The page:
There is that adage about team sports that every coach loves to reference; offense gets the glory, defense wins the game. A popular variation of that is offense wins games, defense wins championships. In football especially, it is an approach that has stood the test of time. Italy established a period of footballing dominance on the back of brilliant defending, as have many clubs across Europe and the rest of the football world.
While a strong defense is so often at the heart of successful league seasons or tournament campaigns, another hallmark that the very best sides have had was a talisman deep midfielder. Again, referencing Italy, they had Andrea Pirlo, as did Juventus and both Milan clubs. Barcelona and Spain had, above all others, Sergio Busquets. Real Madrid have had Sami Khedira, Toni Kroos, and Casemiro. Arsenal in their history had a few of their own, and the same can be said for Chelsea, and Manchester United. The list goes on.
A midfield fulcrum is just as crucial to the success of a team as a strong defense. I am in no way discrediting the power of goal scoring, but all you have to do is look back to Liverpool’s 2013-14 Premier League campaign as proof positive of how a side that leaks goals cannot score enough at the other end.
With their 2-0 win away from home against Mainz on Tuesday, Borussia Dortmund are looking for signs of revitalization under new headmaster Peter Stoger . The architect who brought European nights back to Köln for the first time in 25-years, the Austrian had a nightmare thus far this season, on the bridge for Köln’s horrific Hinrunde, collecting just three points by the time he was sacked earlier this month. Despite being dismissed by president Werner Spinner, the Vienna native now patrols the touchline at the Westfalenstadion in the wake of the end of Peter Bosz’s tenure.
Perhaps a bigger name was expected in the door, but the structure and stability that Stöger will provide is exactly what the club needs right now in footballing terms. In that light, it’s this stability, structure, and utilization of playing personnel to the best of their ability, which should once again bring the best out of Dortmund’s own midfield keystone; Julian Weigl.
No one expected the former TSV 1860 München captain to settle to life at the club as quickly as he did. A brilliant debut season in 2015-16 for Die Schwarzgelben was followed up with another one the following year, cementing Weigl’s role in the first-team as a crucial piece of the puzzle. Under Tuchel he was exquisite, but under Bosz, the full German international struggled. Dominant as a holding midfielder, Bosz utilized Weigl in the unfamiliar role of being more of a box-to-box player in a system reliant on a high-press and high tempo. Though those aspects were like that of Tuchel, it was Weigl’s specific role that robbed him of scenarios where he could do what he does best. Under Stöger, however, Weigl was back in familiar waters, and it showed.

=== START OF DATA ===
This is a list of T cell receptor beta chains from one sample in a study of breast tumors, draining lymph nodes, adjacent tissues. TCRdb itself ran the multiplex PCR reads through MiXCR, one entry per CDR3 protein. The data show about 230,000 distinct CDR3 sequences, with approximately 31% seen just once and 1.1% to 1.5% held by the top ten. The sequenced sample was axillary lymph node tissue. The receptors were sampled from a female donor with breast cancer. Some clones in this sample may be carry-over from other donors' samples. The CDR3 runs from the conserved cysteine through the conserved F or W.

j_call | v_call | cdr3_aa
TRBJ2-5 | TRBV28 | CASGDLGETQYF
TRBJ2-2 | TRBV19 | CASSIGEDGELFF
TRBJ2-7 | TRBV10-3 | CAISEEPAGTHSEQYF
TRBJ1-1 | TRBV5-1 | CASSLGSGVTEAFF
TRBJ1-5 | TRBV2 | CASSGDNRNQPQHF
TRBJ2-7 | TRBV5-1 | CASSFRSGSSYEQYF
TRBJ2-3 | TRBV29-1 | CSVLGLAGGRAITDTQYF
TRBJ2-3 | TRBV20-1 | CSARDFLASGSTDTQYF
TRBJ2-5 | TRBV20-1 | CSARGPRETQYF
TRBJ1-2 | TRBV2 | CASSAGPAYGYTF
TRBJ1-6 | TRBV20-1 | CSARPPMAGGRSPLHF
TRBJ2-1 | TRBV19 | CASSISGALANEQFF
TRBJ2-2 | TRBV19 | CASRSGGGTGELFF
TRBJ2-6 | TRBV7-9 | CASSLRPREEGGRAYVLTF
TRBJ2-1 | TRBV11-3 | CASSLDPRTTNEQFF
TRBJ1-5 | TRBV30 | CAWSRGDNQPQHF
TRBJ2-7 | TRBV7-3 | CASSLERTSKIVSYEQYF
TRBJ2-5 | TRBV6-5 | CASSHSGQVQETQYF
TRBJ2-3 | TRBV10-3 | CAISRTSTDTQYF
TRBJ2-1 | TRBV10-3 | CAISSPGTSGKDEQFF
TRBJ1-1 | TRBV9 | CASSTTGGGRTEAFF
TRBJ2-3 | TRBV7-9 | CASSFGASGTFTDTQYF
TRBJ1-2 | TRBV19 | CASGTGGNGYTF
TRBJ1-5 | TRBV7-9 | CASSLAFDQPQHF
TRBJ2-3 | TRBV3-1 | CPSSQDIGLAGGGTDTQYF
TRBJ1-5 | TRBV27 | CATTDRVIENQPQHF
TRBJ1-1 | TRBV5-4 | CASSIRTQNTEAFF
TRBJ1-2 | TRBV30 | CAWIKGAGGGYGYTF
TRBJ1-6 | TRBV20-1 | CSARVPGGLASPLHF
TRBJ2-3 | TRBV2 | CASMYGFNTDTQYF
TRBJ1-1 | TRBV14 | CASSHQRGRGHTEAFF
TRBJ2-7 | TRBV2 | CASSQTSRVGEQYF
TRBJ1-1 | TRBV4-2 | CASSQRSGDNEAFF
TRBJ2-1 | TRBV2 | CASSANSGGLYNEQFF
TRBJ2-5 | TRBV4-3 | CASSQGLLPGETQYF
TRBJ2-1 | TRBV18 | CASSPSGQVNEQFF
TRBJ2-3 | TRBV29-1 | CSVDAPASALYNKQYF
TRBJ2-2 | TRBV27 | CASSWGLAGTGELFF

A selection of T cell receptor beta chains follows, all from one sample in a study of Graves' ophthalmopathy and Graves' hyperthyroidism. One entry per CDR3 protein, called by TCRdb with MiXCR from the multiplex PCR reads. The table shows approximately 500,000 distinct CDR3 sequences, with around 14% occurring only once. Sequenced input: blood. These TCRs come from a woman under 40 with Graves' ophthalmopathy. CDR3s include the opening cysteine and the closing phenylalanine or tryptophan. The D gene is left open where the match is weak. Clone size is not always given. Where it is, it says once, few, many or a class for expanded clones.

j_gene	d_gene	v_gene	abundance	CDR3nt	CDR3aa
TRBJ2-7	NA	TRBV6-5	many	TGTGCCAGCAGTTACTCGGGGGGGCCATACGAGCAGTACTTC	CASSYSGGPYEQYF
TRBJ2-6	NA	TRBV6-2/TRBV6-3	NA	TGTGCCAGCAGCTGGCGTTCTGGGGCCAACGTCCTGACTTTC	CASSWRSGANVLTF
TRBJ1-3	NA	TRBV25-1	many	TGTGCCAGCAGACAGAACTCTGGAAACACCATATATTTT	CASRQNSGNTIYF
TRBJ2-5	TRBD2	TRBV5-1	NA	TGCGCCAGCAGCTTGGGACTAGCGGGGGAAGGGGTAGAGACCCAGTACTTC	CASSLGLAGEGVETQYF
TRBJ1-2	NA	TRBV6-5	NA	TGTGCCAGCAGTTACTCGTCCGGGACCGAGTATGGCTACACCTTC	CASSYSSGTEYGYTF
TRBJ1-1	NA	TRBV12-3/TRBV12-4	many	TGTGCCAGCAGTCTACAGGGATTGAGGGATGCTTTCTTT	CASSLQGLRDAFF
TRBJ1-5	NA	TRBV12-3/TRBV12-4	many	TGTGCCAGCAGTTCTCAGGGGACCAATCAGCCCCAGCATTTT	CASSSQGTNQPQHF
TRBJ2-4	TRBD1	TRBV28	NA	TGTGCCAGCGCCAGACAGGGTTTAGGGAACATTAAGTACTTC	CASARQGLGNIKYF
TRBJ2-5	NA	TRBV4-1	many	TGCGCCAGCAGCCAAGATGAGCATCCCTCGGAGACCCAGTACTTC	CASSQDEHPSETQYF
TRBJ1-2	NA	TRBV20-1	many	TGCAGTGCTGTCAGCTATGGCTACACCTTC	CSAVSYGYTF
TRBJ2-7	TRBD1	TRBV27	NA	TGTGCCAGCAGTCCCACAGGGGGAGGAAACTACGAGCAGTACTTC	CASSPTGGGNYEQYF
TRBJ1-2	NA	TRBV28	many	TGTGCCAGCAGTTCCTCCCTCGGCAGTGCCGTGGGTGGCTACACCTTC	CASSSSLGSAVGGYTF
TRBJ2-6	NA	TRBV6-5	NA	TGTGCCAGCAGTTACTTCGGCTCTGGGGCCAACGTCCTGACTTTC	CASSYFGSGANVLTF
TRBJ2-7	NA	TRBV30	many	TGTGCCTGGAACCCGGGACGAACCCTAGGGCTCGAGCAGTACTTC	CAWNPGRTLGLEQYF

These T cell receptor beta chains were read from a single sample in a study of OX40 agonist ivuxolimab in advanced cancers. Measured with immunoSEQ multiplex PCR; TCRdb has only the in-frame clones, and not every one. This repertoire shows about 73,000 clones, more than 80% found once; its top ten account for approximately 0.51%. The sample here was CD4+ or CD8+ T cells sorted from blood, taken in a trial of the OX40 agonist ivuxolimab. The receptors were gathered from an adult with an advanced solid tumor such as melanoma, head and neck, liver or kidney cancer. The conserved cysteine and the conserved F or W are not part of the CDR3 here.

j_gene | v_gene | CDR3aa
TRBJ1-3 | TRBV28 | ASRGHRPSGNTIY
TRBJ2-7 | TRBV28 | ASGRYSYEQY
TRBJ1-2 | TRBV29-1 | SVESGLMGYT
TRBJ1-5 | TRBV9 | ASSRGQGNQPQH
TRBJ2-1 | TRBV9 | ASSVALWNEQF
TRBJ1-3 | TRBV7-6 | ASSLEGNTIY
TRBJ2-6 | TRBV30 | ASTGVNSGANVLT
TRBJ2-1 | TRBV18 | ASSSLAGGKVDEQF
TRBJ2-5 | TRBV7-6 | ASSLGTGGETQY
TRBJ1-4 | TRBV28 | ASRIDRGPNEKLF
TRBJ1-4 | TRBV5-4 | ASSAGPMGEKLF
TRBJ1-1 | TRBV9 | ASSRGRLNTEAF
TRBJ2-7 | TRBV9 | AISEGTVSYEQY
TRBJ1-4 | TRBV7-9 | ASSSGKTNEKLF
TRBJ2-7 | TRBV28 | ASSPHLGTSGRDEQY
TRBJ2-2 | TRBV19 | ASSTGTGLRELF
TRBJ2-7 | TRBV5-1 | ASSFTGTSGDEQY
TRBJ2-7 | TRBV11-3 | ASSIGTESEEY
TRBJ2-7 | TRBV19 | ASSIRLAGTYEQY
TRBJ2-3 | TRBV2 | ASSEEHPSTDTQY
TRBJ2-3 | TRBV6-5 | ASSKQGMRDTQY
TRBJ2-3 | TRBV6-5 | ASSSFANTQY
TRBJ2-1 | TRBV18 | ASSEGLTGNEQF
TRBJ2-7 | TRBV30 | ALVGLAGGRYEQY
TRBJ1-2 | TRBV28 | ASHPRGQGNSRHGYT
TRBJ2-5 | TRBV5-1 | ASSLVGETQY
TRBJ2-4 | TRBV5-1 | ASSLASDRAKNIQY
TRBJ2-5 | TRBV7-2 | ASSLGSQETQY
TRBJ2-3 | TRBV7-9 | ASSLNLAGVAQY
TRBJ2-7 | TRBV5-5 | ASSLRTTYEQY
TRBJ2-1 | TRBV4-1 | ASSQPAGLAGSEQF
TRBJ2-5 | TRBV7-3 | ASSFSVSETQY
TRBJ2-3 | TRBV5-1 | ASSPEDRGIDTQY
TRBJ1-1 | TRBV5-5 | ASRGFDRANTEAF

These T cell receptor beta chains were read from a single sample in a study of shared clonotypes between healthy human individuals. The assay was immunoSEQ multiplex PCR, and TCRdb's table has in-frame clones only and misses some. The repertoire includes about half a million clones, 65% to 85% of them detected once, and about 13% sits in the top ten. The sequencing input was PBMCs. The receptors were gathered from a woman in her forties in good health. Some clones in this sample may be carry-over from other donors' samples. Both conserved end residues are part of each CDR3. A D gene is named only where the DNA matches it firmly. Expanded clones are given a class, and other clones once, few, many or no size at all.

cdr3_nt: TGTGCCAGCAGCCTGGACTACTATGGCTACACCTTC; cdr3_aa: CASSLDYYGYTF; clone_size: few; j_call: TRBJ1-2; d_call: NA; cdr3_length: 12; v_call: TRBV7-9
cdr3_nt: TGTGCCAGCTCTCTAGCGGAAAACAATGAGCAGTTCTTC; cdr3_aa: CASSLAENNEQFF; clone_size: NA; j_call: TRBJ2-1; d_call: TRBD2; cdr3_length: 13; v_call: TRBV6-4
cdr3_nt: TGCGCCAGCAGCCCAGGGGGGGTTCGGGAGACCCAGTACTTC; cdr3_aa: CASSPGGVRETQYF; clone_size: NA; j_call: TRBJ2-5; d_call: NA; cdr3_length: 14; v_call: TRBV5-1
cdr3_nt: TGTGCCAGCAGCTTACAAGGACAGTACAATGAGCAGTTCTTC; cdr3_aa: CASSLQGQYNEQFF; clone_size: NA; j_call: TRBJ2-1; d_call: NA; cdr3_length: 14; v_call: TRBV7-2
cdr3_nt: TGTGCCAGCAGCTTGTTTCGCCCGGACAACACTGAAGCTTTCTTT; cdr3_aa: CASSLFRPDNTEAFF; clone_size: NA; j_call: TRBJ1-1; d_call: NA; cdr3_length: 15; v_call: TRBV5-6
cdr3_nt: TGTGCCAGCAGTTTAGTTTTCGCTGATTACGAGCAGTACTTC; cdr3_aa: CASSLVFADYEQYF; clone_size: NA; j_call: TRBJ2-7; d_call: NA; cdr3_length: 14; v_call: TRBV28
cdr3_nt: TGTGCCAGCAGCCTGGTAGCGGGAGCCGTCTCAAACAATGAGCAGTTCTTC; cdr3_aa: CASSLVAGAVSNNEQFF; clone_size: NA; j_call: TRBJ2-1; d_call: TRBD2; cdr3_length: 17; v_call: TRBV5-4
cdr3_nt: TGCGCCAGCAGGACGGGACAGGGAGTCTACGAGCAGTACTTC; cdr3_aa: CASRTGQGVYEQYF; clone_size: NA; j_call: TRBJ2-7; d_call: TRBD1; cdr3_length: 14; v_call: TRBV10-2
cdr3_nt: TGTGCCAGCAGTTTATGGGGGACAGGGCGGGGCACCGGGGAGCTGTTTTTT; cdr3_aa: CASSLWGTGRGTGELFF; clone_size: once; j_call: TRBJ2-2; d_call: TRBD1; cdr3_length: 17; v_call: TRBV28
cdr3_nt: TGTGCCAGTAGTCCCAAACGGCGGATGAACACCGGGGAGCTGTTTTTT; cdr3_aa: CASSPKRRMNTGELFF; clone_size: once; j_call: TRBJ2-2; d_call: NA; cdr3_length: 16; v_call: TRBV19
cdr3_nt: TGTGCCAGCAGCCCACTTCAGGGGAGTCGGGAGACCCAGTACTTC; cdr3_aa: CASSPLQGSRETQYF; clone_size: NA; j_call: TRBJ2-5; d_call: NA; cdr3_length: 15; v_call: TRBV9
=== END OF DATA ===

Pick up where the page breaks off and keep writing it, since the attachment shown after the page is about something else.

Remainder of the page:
Much in the mold of the Busquets, the boy from Bad Aibling, Bavaria, relies on his ability to read the game well. His control of the space around him is superb, and rather than rely on getting stuck in regularly (he averages 1.60 tackles/90min since he arrived at Dortmund), it’s his instincts of control and reading play that makes him so vital as the shield ahead of the defense.
Above his spatial awareness and intelligence, Weigl’s distribution and ability to control tempo from deeper areas of the pitch, as well as his range of passing, make him that much more crucial to operations on the pitch. At current, his 88% pass completion rating is pleasing to look at, but it is his intelligence in knowing what pass to make, and when to make it, that must be lauded. Seemingly always making the right pass at the right time, with the correct weight and trajectory that gives the recipient the highest percentage chance of collecting it with minimal difficulty, it’s this deep control of proceedings that make Dortmund tick offensively.
For all Pierre-Emerick Aubameyang’s goals, Christian Pulisic’s direct style, and the forward creativity of the likes of Mario Götze and Shinji Kagawa, none would be possible without the calm and collected catalyst. His assist totals over the past few seasons are not indicative of a player who exhibits creative command-and-control, but Weigl isn’t the main assist getter, but rather that pass beyond the assist, the one that unlocks a defense, or puts a creative player into a pocket of space with time to provide for the goal scorers.
Julian Weigl vs 1. FSV Mainz 05:
96% pass accuracy
71 passes attempted
68 passes completed
Weigl completed more passes in one Bundesliga start under Stöger than in seven under Petr Bosz. pic.twitter.com/HlE69BnhL2
— ™ (@Tacticomotion_) December 12, 2017
Such is Weigl’s proficiency in his office, and his maturation year on year, that there are some sections of the Dortmund fanbase that want to see Weigl as one of the first names on the team sheet for Joachim Löw this summer in Russia. For now, it is about getting back to his best for his club. Much in the same way that flight operations are not possible without efficient ground crews, Dortmund’s efficiency, and indeed potency, are not possible without their own talismanic support system.